Foraging for Winter Foliage
With the leaves having fallen and the frosty days making a welcome return the beauty of the evergreens really stands out all around us, from the beautiful rich green leaves of the Spruce to the variegated foliage of the Holly bushes, there’s a whole host of greenery out there and with it being the time for wreath making and winter arrangements get out there and begin gathering along with planning for the future with Winter plants to grow in your own garden.
At the nursery wreath making season has begun with our first wreath making course being hosted this Tuesday and it was foliage galore along with some delightful winter flowers and berries, and when combined they make for a delightful result, and yet such simple combinations. At the front of our house last year we planted a line of the beautiful evergreen Fern called Polypodium as it bears thick leathery green fronds, perfect for adding into winter arrangements, and just in its first year it has bulked up massivelly and now there is plenty of foliage to choose from to selectly trim. Holly bushes are another example of once they get going they are a bountiful with beautiful leaves, whether they be green or variegated they all have a place in our winter arrangements, and the annual trimming then helps to encourage bushy growth giving you more than if you weren’t to trim at all so it benefits the plant, a simple annual form of pruning. A good pair of secateurs always helps and makes light work of trimming the stems, along with some good florist wire to help wire any stems together.
Picking up small Twigs and small branches found lying around can also be a simple yet very elegant addition to displays, fastening them to door frames and window sills, they make the perfect hanger for choice decorations (when we get to that time!) and then even after the Christmas season you can continue to use them to hang things off.
With the Christmas Tree season also beginning it’s time to think about the joys of a real tree, the beautiful aroma it bring with it along with its natural irregularities they are hard to compare with and can really make a room, don’t forget to treat them well though, water them well and try not to position them anywhere too hot! Wreaths have an easy life hanging on the outside of your door in the cold air but for Christmas trees they are sometimes in for a roasting, so placing it in a stand which you can water is the perfect option, or if it’s kept in a cooler room anyway it won’t be a problem!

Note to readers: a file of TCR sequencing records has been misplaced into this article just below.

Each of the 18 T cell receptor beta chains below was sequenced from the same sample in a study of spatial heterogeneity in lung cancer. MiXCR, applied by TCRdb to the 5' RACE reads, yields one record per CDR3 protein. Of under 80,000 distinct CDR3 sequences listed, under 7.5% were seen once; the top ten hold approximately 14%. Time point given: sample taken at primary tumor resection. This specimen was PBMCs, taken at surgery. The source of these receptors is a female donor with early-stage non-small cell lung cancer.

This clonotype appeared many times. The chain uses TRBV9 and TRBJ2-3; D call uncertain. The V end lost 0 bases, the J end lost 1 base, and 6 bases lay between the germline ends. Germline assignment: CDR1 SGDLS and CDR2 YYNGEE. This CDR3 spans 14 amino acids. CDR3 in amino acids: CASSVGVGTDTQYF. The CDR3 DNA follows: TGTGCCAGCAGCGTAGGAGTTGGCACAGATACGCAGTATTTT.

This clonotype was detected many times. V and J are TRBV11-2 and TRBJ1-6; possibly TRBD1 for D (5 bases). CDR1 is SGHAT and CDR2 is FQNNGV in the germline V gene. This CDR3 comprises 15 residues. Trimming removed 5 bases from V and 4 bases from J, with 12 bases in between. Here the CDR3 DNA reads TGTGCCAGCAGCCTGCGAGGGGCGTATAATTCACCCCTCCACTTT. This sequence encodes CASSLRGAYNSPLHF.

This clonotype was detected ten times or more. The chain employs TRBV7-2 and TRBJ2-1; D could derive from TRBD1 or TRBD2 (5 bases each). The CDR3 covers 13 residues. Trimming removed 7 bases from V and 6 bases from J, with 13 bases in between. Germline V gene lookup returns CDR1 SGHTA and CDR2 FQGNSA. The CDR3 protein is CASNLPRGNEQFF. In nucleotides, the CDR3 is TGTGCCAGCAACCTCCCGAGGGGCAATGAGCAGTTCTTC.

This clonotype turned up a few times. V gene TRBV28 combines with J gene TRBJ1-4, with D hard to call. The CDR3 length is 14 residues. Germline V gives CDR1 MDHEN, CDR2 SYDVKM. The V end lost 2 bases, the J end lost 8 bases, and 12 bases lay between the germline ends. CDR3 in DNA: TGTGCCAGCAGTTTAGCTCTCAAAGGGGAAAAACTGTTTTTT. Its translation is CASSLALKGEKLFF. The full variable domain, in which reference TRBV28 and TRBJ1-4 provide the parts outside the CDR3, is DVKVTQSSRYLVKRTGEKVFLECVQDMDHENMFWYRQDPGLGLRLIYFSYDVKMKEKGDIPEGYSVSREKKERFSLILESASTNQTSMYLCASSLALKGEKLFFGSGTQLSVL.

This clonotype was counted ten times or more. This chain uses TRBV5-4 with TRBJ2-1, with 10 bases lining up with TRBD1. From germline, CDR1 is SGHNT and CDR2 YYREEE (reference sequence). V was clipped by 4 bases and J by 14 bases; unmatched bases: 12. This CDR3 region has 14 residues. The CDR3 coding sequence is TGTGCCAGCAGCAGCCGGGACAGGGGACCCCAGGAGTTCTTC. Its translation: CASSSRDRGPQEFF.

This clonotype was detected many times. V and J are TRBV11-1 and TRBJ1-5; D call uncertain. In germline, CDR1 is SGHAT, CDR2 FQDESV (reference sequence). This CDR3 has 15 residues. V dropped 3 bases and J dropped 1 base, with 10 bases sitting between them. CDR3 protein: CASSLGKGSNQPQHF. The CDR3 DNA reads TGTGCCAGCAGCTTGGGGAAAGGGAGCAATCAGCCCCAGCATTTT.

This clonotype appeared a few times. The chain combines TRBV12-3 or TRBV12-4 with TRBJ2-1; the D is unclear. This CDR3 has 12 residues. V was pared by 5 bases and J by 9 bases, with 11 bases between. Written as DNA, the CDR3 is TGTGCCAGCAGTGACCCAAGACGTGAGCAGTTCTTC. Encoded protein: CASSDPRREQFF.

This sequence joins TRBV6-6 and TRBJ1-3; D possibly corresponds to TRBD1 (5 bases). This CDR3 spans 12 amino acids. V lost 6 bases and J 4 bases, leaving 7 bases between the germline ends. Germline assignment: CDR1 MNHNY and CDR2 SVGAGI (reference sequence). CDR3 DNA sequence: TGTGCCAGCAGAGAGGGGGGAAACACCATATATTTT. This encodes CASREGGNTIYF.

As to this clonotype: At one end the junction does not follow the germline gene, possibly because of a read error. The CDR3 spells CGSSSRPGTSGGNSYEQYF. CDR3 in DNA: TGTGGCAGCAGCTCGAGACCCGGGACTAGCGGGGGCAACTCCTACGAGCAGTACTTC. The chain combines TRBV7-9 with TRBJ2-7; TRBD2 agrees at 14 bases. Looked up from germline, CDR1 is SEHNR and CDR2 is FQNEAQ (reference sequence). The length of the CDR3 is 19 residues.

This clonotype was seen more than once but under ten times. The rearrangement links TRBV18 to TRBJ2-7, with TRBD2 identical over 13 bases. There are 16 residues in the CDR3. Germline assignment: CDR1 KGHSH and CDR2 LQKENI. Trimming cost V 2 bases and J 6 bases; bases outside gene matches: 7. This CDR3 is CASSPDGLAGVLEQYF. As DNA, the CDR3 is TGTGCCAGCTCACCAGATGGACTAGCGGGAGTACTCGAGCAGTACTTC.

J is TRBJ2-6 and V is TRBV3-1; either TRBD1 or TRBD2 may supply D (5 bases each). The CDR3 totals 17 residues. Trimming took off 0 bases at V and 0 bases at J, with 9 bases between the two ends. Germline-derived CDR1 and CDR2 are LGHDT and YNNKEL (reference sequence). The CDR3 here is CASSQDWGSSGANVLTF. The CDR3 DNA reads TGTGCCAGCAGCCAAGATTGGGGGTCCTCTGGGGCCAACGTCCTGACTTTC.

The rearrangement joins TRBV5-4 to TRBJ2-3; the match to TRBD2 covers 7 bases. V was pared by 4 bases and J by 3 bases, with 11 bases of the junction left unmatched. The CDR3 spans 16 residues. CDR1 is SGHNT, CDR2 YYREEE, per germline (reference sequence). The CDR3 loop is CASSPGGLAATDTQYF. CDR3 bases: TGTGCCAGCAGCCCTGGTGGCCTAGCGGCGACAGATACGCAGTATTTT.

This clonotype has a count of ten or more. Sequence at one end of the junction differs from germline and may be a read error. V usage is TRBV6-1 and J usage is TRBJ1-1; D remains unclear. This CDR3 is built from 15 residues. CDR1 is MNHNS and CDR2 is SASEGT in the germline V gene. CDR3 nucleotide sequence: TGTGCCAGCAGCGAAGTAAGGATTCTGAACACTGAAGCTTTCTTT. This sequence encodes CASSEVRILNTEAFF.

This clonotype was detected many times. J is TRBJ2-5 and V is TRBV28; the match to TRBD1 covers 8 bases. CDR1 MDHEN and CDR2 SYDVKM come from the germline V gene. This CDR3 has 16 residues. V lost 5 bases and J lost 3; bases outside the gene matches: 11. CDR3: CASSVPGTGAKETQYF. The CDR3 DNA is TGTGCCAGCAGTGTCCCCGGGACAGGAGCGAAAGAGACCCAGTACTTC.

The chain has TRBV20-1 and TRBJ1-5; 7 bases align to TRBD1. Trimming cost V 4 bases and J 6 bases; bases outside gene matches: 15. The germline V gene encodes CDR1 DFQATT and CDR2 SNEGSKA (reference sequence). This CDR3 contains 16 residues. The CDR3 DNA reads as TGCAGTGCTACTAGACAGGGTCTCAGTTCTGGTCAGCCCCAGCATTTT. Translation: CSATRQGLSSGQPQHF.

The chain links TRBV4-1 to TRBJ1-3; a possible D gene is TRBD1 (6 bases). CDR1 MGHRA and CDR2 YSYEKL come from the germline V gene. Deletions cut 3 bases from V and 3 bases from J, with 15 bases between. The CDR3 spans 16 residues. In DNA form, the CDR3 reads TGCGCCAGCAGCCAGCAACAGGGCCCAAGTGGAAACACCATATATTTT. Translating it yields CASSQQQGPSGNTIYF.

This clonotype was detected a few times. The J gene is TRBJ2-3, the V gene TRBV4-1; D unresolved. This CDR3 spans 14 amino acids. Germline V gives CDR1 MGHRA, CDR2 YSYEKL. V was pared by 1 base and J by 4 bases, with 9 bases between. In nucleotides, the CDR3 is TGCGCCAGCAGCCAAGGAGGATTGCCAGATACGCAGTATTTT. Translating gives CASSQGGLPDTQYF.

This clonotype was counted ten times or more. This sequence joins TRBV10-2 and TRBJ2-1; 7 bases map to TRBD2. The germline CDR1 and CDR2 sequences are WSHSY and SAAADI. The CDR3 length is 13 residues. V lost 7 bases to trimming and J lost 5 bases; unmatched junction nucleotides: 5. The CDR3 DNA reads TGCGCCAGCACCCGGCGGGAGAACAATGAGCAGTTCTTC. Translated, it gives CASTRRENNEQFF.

At the nursery the Oak Pergola area is now filled with hand selected trees all individually named, with their own personality and shape! So whether you’re window shopping for a tree or if it’s time to buy yours there’s a delightful selection to choose from, you just need to decide whether it’s Boris, Betty or Bill who you will be taking home with you for the weeks ahead!
QUESTIONS AND ANSWERS
Here you can send in and find out the answers to those gardening problems
Do I cut off the bottom of my Christmas Tree?
It’s always a good idea to trim off the bottom half inch and then place your tree in a bucket of water to give it a drink. This way it will help fill your tree with water and keep it looking happy for longer.
Can I pot up Alpine cuttings now?
It’s the perfect time to give Alpines time over the winter to set their roots down before the Spring months. They thrive in a John Innes Number 2 compost mixed with grit sand for added drainage. They won’t mind the frost as this is like their natural environment, just give them somewhere where they get the afternoon Winter sunshine.
Can I cut Skimmia flowers?
They make the perfect addition to wreaths with their thick glossy stems, the buds look as good as flowers and make a note to feed your Skimmias next Spring so they produce an abundance of flowers next year. They thrive in a sunny or shady location and always mix a little ericaceous (acid) compost in with them to help them thrive.
JOBS FOR THE WEEKEND
1 –Top Up The Shed
A perfect time to stock take and give the Shed a tidy along with topping up on things you may be running low on!
2– Forage for Foliage and Twigs
Make sure you have the permission of the land owner and responsibly gather twigs and foliage for Winter displays
3 – Position Lanterns
Perfect for adding interest throughout the day and especially at night with candles and tea lights
4 – Make a Tree Topper
A simple star cut out of some ply-wood and painted yellow can finish the top of your tree off perfectly
Plant of The Week
Commonly known as Winter Berry bearing masses of red berries on bare stems. Beautiful for the winter berries and with so many they almost look fake. Position in a sunny or semi shaded spot and feed well with sulphate of potash in Spring to promote lots of flowers then leading to berries for the following year